“I think we will see more of (those deals) going forward,” Joe Lowry of Global Lithium said. “I think it was great because we need another big player in the market.”
Much more investment is going to be needed in the lithium sector in order for a projected surge in demand for batteries to be met, according to Andrew Miller, who is the head of price assessment at Benchmark Mineral Intelligence.
“The industry is at a point now to meet the demand growth of 2022, 2023, (but) significant amounts of capital need to start going into the market in the next six to 18 months, really, so I think that’s a real challenge for the rest of the world,” he said.
For Senior Analyst at Benchmark Mineral Intelligence Jose Hofer, even though the market might experience some oversupply in the short term, it will start to tighten in the next three years as it becomes harder for supply to keep up with increasing demand.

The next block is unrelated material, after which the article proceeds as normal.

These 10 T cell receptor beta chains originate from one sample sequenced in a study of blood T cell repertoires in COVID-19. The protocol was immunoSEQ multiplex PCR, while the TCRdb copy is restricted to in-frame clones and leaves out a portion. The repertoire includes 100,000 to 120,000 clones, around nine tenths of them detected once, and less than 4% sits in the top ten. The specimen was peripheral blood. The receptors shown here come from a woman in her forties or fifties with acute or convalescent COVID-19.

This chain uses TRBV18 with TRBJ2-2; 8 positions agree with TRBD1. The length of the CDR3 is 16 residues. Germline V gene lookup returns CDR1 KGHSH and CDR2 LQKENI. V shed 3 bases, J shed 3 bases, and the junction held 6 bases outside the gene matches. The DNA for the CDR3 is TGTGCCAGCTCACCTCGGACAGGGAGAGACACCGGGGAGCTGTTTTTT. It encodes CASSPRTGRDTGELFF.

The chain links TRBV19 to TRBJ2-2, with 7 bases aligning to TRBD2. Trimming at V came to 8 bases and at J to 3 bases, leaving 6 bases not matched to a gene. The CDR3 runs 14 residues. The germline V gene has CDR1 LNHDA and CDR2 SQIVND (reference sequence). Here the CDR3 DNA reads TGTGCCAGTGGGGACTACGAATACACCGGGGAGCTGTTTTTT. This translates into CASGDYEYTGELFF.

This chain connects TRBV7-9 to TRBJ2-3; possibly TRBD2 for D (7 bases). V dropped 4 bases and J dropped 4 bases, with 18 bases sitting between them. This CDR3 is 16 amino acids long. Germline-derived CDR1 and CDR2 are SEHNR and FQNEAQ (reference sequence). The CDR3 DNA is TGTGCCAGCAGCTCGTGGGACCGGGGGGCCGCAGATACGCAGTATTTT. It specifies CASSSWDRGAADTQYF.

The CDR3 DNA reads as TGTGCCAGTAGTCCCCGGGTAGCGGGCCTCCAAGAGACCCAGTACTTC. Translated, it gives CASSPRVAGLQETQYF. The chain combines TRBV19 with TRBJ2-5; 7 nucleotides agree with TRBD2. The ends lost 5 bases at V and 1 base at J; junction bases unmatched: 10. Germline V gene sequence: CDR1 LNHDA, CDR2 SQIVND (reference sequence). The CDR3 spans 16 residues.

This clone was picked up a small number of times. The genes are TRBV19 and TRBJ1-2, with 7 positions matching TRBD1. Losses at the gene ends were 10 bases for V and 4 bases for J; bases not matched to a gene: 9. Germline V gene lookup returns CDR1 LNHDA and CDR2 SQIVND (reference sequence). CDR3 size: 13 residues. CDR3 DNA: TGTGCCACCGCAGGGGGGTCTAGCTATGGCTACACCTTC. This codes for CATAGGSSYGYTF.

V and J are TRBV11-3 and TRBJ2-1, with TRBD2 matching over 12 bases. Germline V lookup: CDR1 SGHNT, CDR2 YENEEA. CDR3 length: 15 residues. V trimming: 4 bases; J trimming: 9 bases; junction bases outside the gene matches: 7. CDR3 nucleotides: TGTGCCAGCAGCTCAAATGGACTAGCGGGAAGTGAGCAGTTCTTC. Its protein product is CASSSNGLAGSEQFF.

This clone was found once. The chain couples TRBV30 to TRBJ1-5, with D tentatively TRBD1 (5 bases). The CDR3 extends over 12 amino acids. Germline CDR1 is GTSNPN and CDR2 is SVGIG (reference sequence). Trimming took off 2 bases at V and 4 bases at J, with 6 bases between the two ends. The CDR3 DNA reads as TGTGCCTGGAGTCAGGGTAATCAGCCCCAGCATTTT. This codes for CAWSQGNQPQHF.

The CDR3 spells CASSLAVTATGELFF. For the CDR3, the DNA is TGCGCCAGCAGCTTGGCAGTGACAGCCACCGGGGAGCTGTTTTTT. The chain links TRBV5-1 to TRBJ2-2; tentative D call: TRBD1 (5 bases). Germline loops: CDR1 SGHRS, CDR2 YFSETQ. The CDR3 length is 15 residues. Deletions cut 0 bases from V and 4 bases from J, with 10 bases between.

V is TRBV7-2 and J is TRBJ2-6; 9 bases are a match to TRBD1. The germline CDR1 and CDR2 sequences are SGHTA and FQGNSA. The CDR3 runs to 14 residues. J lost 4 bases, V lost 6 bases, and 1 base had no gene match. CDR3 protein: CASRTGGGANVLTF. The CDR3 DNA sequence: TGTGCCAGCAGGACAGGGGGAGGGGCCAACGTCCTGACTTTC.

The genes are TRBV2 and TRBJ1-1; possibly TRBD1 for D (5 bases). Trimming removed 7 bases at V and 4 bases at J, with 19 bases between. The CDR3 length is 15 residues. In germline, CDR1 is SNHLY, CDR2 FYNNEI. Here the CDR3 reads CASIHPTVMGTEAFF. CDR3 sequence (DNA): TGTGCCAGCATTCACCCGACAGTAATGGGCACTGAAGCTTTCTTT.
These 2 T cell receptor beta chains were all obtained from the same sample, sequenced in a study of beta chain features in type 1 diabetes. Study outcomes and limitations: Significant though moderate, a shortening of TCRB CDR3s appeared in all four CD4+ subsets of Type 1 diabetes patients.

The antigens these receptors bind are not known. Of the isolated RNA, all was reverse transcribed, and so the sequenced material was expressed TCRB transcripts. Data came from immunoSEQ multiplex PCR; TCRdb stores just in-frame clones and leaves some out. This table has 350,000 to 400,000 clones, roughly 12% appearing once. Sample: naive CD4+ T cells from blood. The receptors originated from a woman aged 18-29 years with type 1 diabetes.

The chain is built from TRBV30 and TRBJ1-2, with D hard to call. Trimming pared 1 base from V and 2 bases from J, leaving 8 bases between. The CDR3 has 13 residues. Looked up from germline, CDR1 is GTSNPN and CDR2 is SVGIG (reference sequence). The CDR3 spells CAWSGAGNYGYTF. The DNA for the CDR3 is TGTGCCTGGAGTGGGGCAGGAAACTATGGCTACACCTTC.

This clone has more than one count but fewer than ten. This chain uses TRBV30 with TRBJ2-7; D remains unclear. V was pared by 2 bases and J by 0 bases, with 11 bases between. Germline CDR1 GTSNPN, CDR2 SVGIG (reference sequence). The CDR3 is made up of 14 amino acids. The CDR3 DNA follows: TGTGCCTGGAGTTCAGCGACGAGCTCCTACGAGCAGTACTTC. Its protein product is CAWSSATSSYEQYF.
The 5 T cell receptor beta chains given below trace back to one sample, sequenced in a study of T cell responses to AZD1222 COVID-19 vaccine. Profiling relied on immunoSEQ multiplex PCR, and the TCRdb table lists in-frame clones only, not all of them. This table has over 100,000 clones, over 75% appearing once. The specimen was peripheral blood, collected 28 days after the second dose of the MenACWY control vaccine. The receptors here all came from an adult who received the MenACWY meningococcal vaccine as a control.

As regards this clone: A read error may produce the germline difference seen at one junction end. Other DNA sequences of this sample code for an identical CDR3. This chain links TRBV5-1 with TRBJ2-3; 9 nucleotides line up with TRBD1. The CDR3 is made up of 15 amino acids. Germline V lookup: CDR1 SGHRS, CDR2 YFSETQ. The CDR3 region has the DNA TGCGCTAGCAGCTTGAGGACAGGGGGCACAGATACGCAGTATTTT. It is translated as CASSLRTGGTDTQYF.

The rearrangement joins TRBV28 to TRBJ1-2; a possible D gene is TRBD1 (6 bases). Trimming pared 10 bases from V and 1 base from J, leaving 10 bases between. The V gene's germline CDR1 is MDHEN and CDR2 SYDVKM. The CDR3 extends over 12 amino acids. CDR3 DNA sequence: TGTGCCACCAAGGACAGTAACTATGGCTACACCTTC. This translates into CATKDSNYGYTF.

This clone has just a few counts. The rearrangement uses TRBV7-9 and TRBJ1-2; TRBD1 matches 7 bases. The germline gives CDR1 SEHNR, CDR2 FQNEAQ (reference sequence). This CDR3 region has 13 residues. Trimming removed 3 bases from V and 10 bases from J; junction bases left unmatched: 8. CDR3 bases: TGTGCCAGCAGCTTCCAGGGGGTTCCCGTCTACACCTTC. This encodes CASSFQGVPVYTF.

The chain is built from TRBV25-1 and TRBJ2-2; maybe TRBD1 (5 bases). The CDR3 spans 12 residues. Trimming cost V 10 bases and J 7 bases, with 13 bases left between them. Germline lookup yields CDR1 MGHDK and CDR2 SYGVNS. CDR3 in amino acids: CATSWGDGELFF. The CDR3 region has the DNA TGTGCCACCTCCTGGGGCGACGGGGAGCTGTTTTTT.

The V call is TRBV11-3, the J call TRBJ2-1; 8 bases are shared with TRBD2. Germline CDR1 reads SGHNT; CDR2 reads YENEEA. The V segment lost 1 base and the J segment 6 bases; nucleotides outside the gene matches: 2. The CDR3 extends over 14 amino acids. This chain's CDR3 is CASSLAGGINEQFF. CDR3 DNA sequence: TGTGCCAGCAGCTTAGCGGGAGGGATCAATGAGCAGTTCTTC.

“In the next seven years, we will see demand reach at least 1 million tonnes of lithium carbonate equivalent,” he said. “That is a huge amount of material that needs to be mined, that needs to be processed and converted to chemicals in a secure and stable way.”
Alex Cheeseman of Altura Mining (ASX:AJM,OTC Pink:ALTAF) discussed sentiment in the lithium space and where his company is headed next.
“There’s such huge and growing demand over the next few years — I think it really is just a small soft period at the moment that we’ll see lift in the very near future.”
The future of lithium hydroxide and lithium carbonate
INN spoke to lithium experts about what the future holds for lithium hydroxide versus lithium carbonate demand and prices.
INN caught up with lithium consultant Rodney Hooper, who is also co-host of the Lithium-ion Rocks! Podcast.
“I think the death of carbonate was a bit premature; the adoption of nickel–cobalt–manganese 811 cathodes was not as aggressive as expected,” he said. “The transition to hydroxide hasn’t been as quick.”
Developing lithium supply chains
Battery metals analysts talk about countries outside of China developing vertically integrated strategies and whether it is a wise move for all.
Founder of RK Equity Howard Klein believes it is absolutely essential for North America and Europe to develop their lithium resources and nail down a supply chain outside of China to ensure the stable future of the commodity.